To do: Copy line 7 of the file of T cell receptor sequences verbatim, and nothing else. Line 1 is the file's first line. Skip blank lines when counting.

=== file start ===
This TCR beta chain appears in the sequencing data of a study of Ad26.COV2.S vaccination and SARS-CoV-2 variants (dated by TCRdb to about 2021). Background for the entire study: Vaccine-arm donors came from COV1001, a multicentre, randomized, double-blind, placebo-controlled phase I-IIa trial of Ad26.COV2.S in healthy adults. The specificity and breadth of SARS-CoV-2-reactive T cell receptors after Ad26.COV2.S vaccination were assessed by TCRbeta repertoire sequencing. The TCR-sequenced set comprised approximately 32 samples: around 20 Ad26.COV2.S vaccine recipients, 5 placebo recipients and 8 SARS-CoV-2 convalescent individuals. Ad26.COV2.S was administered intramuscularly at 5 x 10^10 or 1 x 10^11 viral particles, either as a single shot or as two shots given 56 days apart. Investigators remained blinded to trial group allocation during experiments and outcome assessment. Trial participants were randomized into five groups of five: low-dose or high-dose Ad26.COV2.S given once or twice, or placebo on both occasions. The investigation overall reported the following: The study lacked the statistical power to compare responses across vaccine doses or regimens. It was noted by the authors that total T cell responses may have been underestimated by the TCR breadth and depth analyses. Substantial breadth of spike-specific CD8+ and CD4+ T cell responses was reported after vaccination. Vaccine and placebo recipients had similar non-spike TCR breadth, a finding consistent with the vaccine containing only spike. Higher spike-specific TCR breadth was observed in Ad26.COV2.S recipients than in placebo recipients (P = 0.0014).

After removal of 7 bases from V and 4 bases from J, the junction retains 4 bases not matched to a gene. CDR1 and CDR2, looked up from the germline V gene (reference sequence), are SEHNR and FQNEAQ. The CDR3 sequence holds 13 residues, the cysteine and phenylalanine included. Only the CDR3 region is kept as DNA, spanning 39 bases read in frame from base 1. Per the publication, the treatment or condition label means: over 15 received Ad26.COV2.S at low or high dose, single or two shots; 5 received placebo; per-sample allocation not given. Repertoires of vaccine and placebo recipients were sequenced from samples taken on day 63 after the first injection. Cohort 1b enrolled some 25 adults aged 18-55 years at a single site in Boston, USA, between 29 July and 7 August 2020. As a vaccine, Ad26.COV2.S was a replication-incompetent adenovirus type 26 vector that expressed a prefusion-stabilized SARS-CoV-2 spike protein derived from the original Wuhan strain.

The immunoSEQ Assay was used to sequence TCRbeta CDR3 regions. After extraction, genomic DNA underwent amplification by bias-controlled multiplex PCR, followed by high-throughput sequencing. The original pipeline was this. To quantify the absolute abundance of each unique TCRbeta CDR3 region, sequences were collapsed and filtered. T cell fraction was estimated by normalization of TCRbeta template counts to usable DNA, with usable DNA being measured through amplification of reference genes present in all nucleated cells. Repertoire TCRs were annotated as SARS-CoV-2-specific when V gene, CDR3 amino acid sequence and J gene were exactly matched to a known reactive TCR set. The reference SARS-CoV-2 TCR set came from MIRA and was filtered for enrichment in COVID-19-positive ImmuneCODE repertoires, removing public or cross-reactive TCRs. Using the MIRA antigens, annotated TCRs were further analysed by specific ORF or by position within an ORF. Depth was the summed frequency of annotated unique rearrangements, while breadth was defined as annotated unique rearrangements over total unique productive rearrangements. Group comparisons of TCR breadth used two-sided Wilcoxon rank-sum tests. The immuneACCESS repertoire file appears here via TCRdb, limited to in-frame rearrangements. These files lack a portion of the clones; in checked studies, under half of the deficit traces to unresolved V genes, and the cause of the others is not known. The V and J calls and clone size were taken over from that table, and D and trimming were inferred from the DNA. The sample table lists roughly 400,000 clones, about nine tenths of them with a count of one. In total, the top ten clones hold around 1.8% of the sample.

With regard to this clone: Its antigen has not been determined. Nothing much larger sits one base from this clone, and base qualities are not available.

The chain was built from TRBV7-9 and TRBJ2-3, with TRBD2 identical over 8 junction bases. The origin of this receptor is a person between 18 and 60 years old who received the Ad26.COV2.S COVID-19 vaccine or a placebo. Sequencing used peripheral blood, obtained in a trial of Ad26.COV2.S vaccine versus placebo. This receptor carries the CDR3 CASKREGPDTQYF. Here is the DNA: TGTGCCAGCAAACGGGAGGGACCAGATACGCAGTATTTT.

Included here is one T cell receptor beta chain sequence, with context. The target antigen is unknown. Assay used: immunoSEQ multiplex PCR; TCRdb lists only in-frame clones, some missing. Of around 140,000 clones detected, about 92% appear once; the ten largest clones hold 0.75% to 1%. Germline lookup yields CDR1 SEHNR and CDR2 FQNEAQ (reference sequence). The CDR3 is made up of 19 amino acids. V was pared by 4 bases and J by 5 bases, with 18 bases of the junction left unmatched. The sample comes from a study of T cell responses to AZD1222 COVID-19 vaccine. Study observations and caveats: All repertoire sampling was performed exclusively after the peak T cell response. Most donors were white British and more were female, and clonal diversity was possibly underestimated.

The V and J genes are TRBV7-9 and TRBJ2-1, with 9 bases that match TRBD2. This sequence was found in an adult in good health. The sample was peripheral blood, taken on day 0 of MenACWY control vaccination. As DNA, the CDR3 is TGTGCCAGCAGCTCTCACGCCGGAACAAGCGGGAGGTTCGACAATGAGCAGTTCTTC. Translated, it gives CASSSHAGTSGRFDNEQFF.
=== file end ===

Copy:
The V and J genes are TRBV7-9 and TRBJ2-1, with 9 bases that match TRBD2. This sequence was found in an adult in good health. The sample was peripheral blood, taken on day 0 of MenACWY control vaccination. As DNA, the CDR3 is TGTGCCAGCAGCTCTCACGCCGGAACAAGCGGGAGGTTCGACAATGAGCAGTTCTTC. Translated, it gives CASSSHAGTSGRFDNEQFF.